A brief history of Redcliffe

I don't think I would have made a good convict!Prior to European settlement, the Redcliffe area was inhabited by Aborigines of the Ningy Ningy tribe who took full advantage of the foods that could be easily found in and around its waters.

The first European record of the Redcliffe area is to be found in the journal of Lieutenant (later Captain) James Cook in his voyage around the world in HMS Endeavour. Cook's record of the area was used by Lieutenant (later Captain) Matthew Flinders in 1799 when he became the first European explorer to enter Moreton Bay in the Sloop HM Norfolk. On this voyage, Flinders spent two weeks exploring the bay and surrounds, naming Point Skirmish (now South Point), Pumice Stone River (now Pumicestone Passage) and Red Cliffe Point (now Woody Point).

Redcliffe gained its current name due to the distinctive red cliff faces visible from ships sailing Moreton bay. While today Redcliffe is a popular destination for day-trippers and holidaying families, its first European visitors were not so cheerful. In the early 1800s, the area was chosen by southern authorities as the location for a new northern penal settlement.

On September 1, 1824, the brig Amity set sail for Redcliffe from Sydney. Aboard were the new settlement's commandant, Lieutenant Miller, explorer John Oxley, the ship's crew, guards and convicts. The party landed at Redcliffe on September 13, 1824.

The original settlement was built on the banks of Humpybong Creek, around the area of the current Redcliffe shopping precinct. Typical of early Australian penal garrisons, it consisted of the basic facilities to house prisoners and their attendant guards.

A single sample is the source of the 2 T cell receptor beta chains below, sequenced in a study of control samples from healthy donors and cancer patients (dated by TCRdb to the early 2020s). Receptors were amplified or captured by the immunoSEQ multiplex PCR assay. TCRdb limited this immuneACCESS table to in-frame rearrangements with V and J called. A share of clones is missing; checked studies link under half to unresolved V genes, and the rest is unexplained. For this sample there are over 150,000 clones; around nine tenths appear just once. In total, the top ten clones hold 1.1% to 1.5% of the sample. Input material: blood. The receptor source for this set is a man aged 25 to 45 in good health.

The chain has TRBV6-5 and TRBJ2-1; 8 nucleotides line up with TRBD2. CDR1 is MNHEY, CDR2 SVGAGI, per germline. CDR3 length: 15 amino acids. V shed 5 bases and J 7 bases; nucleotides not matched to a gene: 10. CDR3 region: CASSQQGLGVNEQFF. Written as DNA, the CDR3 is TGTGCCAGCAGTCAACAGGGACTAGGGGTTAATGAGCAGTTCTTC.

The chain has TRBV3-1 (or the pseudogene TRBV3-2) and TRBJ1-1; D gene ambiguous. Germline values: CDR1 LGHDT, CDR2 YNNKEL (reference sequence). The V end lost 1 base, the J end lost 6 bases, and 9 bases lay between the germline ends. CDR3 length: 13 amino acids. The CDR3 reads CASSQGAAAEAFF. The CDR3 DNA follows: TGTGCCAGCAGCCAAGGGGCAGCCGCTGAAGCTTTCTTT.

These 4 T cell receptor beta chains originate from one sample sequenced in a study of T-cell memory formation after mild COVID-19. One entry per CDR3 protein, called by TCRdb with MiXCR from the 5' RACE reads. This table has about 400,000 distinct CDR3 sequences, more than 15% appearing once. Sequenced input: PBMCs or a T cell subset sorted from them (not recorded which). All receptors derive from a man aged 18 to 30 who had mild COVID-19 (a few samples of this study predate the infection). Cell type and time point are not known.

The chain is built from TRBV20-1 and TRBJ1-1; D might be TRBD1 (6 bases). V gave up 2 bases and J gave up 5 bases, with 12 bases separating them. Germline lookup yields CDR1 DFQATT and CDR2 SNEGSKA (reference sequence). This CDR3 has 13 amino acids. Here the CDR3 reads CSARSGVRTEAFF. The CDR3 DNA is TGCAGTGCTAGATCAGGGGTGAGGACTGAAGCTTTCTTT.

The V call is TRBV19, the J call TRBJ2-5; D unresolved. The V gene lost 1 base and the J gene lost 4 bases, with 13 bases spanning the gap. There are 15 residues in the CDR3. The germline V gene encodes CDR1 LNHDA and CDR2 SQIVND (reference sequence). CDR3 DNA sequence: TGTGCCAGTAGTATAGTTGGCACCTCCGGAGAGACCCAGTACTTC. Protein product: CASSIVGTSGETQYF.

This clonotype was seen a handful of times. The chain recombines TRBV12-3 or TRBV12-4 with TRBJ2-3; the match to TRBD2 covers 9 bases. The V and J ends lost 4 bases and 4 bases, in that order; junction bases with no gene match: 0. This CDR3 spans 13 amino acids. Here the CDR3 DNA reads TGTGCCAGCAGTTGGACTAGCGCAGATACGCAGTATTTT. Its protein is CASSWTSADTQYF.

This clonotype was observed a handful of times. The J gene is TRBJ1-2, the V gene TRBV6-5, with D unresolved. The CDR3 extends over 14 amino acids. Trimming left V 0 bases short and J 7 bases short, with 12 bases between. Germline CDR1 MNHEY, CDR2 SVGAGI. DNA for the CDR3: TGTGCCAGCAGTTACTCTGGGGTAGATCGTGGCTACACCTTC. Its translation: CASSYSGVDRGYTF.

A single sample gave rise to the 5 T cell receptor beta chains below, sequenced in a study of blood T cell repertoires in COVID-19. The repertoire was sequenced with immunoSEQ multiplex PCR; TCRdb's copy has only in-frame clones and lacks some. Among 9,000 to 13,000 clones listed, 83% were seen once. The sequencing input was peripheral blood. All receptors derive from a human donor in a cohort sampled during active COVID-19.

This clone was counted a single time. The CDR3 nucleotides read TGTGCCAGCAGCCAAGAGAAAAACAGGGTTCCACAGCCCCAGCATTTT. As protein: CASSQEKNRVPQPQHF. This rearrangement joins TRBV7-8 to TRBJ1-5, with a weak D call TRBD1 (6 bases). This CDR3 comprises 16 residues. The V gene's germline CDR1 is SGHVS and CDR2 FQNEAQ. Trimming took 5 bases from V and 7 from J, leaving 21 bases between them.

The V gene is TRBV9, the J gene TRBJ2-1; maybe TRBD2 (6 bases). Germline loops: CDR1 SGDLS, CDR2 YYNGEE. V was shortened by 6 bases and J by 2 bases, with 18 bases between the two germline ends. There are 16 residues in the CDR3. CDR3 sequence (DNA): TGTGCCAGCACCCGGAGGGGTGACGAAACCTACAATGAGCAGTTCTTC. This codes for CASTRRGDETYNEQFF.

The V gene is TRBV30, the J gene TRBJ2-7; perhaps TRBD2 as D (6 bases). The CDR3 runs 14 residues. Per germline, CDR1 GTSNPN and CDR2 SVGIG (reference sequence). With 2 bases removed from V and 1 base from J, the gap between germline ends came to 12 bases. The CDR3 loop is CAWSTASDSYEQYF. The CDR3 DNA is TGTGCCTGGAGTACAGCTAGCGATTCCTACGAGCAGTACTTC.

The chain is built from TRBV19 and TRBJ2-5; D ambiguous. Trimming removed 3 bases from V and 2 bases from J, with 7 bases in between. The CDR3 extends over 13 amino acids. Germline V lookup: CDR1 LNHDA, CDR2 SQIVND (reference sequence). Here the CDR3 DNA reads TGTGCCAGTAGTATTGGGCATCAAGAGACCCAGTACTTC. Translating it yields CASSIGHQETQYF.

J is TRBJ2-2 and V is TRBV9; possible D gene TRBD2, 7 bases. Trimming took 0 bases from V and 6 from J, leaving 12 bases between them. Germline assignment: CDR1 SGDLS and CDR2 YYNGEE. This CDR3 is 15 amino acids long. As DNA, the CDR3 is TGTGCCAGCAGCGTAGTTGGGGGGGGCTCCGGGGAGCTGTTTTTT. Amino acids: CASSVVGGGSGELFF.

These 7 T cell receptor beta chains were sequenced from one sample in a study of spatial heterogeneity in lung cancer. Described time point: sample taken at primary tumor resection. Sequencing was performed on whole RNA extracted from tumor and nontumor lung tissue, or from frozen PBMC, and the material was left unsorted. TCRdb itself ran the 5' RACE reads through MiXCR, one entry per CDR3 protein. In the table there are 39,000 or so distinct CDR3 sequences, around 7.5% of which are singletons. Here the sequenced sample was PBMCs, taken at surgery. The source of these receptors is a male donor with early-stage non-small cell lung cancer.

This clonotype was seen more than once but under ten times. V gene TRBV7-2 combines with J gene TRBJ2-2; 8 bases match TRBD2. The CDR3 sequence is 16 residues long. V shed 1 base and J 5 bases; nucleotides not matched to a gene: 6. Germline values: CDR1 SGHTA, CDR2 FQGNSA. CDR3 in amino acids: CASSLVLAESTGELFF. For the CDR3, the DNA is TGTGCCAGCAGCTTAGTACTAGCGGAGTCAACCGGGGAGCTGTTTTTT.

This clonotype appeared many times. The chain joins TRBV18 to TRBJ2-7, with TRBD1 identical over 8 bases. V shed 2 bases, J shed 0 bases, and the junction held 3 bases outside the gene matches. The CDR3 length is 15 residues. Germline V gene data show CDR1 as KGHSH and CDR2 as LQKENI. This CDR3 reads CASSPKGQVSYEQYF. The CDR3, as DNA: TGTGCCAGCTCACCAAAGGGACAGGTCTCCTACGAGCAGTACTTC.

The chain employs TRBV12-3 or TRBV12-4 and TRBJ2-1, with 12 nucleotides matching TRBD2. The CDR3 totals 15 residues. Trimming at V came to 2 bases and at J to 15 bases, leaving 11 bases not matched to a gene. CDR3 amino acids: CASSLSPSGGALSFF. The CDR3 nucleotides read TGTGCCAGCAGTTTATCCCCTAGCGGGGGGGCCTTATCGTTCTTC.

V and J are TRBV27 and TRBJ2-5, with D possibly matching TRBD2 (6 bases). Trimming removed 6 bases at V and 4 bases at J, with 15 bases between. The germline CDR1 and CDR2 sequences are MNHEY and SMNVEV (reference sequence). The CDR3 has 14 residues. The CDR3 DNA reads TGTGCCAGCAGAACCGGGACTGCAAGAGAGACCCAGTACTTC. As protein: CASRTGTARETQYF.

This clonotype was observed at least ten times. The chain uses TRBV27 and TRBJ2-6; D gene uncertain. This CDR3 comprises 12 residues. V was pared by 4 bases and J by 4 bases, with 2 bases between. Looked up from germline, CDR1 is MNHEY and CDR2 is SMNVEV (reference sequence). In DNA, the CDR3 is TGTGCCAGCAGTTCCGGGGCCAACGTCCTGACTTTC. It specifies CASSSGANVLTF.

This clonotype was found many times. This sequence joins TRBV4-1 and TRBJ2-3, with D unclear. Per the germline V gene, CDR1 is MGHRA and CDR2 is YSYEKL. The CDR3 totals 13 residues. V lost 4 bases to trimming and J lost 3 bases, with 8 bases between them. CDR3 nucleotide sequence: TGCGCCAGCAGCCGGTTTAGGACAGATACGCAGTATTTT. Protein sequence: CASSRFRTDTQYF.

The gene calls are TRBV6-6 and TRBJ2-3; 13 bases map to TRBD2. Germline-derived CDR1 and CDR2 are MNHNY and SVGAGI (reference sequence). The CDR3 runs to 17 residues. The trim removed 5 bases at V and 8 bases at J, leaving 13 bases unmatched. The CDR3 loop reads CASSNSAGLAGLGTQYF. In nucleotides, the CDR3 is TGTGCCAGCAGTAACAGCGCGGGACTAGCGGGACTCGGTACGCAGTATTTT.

Within a year, it was apparent that there was insufficient fresh-water supplies in the area to support a large settlement and the decision was made to relocate the colony to the banks of the Brisbane River in 1825. The settlement at Redcliffe became deserted and remained so until the 1860s when the area was declared an agricultural reserve. The land was then used for grazing cattle and growing crops such as sugarcane, wheat, cotton, cattle feed, oranges and potatoes.

Redcliffe underwent a major land boom in the 1880s and quickly gained a reputation as an ideal seaside resort - offering an experience similar to many of the holiday destinations in England. The names of some Redcliffe beaches and suburbs reflect this English association, for example: Margate, Clontarf and Scarborough.

During this period, day bathers typically travelled to the peninsula by steamer - the most celebrated being the Koopa. The Koopa delivered its first passengers to the Redcliffe Jetty in 1911 and continued in this role until World War II, when the vessel was requisitioned by the Royal Australian Navy.

Road access to Redcliffe remained less than ideal until the construction of the 2.8 kilometre Hornibrook Highway, which officially opened on Friday, October 4, 1935. The viaduct, at the time the longest in the southern hemisphere, meant Redcliffe was no longer considered isolated - and this resulted in significant population increases across the city.

Today, Redcliffe is a modern city that still possesses the charm and beauty of a small seaside holiday town. The mix of old and new continues to make the city so inviting to locals and visitors alike.

To discover more about Redcliffe's past, visit the Redcliffe Museum or the Redcliffe Historical Society. Why not take a self-guided heritage walk?

Some great pictures of Redcliffe have been posted on the Lost Brisbane Facebook pages - "Not Brisbane, but close enough"

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